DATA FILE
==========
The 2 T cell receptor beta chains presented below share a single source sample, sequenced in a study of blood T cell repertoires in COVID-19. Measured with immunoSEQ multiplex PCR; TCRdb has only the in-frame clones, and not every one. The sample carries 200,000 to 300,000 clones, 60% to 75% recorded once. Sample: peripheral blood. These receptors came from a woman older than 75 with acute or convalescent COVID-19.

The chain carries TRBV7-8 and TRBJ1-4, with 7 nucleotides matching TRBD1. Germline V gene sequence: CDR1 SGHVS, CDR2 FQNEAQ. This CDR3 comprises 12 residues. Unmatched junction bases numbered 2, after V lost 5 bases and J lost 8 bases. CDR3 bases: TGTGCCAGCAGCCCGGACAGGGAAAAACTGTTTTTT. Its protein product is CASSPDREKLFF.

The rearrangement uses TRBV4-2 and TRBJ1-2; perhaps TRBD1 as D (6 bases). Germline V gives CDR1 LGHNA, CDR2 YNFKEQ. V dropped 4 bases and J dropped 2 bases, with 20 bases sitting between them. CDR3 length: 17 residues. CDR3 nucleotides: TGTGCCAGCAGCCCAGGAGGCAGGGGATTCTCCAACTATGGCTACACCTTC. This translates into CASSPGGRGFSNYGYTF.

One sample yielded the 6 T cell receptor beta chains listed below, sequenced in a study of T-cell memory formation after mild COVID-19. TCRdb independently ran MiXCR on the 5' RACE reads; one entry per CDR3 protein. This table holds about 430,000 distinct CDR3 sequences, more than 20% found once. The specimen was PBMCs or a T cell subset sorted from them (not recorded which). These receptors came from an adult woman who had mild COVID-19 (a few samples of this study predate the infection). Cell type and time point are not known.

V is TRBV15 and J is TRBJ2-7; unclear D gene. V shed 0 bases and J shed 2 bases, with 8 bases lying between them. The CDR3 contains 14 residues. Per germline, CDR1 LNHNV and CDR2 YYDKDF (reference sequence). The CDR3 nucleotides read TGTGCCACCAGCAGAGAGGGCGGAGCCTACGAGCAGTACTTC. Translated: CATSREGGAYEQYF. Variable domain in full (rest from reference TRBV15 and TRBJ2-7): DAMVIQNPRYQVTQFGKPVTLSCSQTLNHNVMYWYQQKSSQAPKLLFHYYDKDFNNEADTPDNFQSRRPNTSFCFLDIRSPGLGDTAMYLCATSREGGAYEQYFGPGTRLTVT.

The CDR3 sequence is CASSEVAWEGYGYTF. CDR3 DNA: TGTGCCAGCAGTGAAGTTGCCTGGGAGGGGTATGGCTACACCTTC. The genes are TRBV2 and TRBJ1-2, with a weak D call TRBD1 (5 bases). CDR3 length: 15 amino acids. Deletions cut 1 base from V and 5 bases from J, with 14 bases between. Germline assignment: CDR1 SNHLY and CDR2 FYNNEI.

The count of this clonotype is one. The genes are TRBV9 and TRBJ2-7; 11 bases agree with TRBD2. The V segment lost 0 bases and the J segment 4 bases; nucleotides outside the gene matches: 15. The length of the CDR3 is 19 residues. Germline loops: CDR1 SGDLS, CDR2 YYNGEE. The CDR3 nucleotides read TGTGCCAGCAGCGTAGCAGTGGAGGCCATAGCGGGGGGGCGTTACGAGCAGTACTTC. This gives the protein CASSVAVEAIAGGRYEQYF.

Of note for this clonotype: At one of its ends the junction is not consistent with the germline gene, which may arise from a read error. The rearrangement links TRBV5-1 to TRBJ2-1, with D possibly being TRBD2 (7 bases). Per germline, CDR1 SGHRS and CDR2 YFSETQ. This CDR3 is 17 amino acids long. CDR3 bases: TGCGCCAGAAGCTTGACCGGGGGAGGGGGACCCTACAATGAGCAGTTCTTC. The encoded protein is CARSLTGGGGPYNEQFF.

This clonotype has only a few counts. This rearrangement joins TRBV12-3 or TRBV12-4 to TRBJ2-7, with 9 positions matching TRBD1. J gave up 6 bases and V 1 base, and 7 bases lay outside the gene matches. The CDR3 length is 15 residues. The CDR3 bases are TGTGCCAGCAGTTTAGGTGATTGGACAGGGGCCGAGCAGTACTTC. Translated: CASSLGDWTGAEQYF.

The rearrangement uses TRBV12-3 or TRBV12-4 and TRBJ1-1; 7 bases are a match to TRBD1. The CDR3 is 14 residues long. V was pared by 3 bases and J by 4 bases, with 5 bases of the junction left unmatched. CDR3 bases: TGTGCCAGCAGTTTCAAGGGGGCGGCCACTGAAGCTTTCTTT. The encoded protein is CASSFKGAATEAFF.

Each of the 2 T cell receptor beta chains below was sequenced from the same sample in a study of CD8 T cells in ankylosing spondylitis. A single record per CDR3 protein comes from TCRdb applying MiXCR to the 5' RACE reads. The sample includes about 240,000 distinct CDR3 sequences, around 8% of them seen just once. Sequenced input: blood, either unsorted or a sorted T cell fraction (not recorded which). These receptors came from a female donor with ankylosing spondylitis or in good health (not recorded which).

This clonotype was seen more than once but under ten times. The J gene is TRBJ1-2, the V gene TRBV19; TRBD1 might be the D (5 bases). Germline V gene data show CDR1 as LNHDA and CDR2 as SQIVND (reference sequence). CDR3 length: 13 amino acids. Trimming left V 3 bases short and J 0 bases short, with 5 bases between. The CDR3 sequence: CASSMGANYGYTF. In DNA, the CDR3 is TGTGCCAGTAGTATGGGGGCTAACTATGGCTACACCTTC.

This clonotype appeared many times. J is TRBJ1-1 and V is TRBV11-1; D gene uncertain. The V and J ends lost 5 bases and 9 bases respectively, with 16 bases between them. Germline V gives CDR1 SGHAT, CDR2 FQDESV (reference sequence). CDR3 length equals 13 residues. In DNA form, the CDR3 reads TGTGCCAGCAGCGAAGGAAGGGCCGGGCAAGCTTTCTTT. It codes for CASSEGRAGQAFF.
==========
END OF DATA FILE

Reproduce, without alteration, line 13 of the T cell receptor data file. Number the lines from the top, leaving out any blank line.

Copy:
This clonotype appeared many times. J is TRBJ1-1 and V is TRBV11-1; D gene uncertain. The V and J ends lost 5 bases and 9 bases respectively, with 16 bases between them. Germline V gives CDR1 SGHAT, CDR2 FQDESV (reference sequence). CDR3 length equals 13 residues. In DNA form, the CDR3 reads TGTGCCAGCAGCGAAGGAAGGGCCGGGCAAGCTTTCTTT. It codes for CASSEGRAGQAFF.